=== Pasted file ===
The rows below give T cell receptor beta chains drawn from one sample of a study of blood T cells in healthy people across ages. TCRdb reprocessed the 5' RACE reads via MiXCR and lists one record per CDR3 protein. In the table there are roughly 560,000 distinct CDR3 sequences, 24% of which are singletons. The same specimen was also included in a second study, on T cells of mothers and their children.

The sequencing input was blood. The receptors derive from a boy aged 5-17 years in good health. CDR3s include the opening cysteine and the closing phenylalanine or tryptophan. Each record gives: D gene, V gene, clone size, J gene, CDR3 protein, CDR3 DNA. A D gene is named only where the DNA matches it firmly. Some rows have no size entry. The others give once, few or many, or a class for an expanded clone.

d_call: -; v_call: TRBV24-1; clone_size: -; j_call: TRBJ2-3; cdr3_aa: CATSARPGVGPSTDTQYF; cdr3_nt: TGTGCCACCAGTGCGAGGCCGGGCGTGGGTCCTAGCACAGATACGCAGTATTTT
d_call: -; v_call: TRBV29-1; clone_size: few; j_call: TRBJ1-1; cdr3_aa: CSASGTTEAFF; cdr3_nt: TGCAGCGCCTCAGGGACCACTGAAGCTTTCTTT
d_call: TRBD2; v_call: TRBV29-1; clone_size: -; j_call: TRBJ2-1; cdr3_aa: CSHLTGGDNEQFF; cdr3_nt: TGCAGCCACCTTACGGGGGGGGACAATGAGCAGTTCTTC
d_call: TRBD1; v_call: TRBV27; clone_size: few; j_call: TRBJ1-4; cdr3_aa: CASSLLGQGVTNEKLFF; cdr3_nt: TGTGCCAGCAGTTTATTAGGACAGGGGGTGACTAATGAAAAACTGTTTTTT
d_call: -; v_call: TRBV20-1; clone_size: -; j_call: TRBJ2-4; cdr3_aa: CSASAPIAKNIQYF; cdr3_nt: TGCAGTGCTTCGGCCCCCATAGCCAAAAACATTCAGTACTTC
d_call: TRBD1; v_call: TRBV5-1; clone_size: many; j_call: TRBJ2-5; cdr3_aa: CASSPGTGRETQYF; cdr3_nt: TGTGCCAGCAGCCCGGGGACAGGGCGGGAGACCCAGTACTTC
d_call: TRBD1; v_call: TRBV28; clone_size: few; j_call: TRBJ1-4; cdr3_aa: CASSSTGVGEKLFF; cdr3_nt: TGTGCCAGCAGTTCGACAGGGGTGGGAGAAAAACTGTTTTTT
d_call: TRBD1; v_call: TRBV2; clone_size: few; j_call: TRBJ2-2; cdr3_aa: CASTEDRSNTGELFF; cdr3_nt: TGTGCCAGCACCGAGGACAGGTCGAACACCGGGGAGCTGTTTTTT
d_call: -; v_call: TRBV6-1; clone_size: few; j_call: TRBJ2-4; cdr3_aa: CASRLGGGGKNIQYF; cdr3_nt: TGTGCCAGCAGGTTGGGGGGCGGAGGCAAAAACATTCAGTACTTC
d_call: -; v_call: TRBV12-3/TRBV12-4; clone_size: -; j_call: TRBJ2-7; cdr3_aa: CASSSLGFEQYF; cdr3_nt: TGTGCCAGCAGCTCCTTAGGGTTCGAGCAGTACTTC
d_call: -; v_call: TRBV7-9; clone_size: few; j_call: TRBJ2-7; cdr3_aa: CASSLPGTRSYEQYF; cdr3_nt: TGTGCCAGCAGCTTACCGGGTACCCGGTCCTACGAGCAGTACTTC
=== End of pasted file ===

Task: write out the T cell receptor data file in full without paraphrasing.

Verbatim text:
The rows below give T cell receptor beta chains drawn from one sample of a study of blood T cells in healthy people across ages. TCRdb reprocessed the 5' RACE reads via MiXCR and lists one record per CDR3 protein. In the table there are roughly 560,000 distinct CDR3 sequences, 24% of which are singletons. The same specimen was also included in a second study, on T cells of mothers and their children.

The sequencing input was blood. The receptors derive from a boy aged 5-17 years in good health. CDR3s include the opening cysteine and the closing phenylalanine or tryptophan. Each record gives: D gene, V gene, clone size, J gene, CDR3 protein, CDR3 DNA. A D gene is named only where the DNA matches it firmly. Some rows have no size entry. The others give once, few or many, or a class for an expanded clone.

d_call: -; v_call: TRBV24-1; clone_size: -; j_call: TRBJ2-3; cdr3_aa: CATSARPGVGPSTDTQYF; cdr3_nt: TGTGCCACCAGTGCGAGGCCGGGCGTGGGTCCTAGCACAGATACGCAGTATTTT
d_call: -; v_call: TRBV29-1; clone_size: few; j_call: TRBJ1-1; cdr3_aa: CSASGTTEAFF; cdr3_nt: TGCAGCGCCTCAGGGACCACTGAAGCTTTCTTT
d_call: TRBD2; v_call: TRBV29-1; clone_size: -; j_call: TRBJ2-1; cdr3_aa: CSHLTGGDNEQFF; cdr3_nt: TGCAGCCACCTTACGGGGGGGGACAATGAGCAGTTCTTC
d_call: TRBD1; v_call: TRBV27; clone_size: few; j_call: TRBJ1-4; cdr3_aa: CASSLLGQGVTNEKLFF; cdr3_nt: TGTGCCAGCAGTTTATTAGGACAGGGGGTGACTAATGAAAAACTGTTTTTT
d_call: -; v_call: TRBV20-1; clone_size: -; j_call: TRBJ2-4; cdr3_aa: CSASAPIAKNIQYF; cdr3_nt: TGCAGTGCTTCGGCCCCCATAGCCAAAAACATTCAGTACTTC
d_call: TRBD1; v_call: TRBV5-1; clone_size: many; j_call: TRBJ2-5; cdr3_aa: CASSPGTGRETQYF; cdr3_nt: TGTGCCAGCAGCCCGGGGACAGGGCGGGAGACCCAGTACTTC
d_call: TRBD1; v_call: TRBV28; clone_size: few; j_call: TRBJ1-4; cdr3_aa: CASSSTGVGEKLFF; cdr3_nt: TGTGCCAGCAGTTCGACAGGGGTGGGAGAAAAACTGTTTTTT
d_call: TRBD1; v_call: TRBV2; clone_size: few; j_call: TRBJ2-2; cdr3_aa: CASTEDRSNTGELFF; cdr3_nt: TGTGCCAGCACCGAGGACAGGTCGAACACCGGGGAGCTGTTTTTT
d_call: -; v_call: TRBV6-1; clone_size: few; j_call: TRBJ2-4; cdr3_aa: CASRLGGGGKNIQYF; cdr3_nt: TGTGCCAGCAGGTTGGGGGGCGGAGGCAAAAACATTCAGTACTTC
d_call: -; v_call: TRBV12-3/TRBV12-4; clone_size: -; j_call: TRBJ2-7; cdr3_aa: CASSSLGFEQYF; cdr3_nt: TGTGCCAGCAGCTCCTTAGGGTTCGAGCAGTACTTC
d_call: -; v_call: TRBV7-9; clone_size: few; j_call: TRBJ2-7; cdr3_aa: CASSLPGTRSYEQYF; cdr3_nt: TGTGCCAGCAGCTTACCGGGTACCCGGTCCTACGAGCAGTACTTC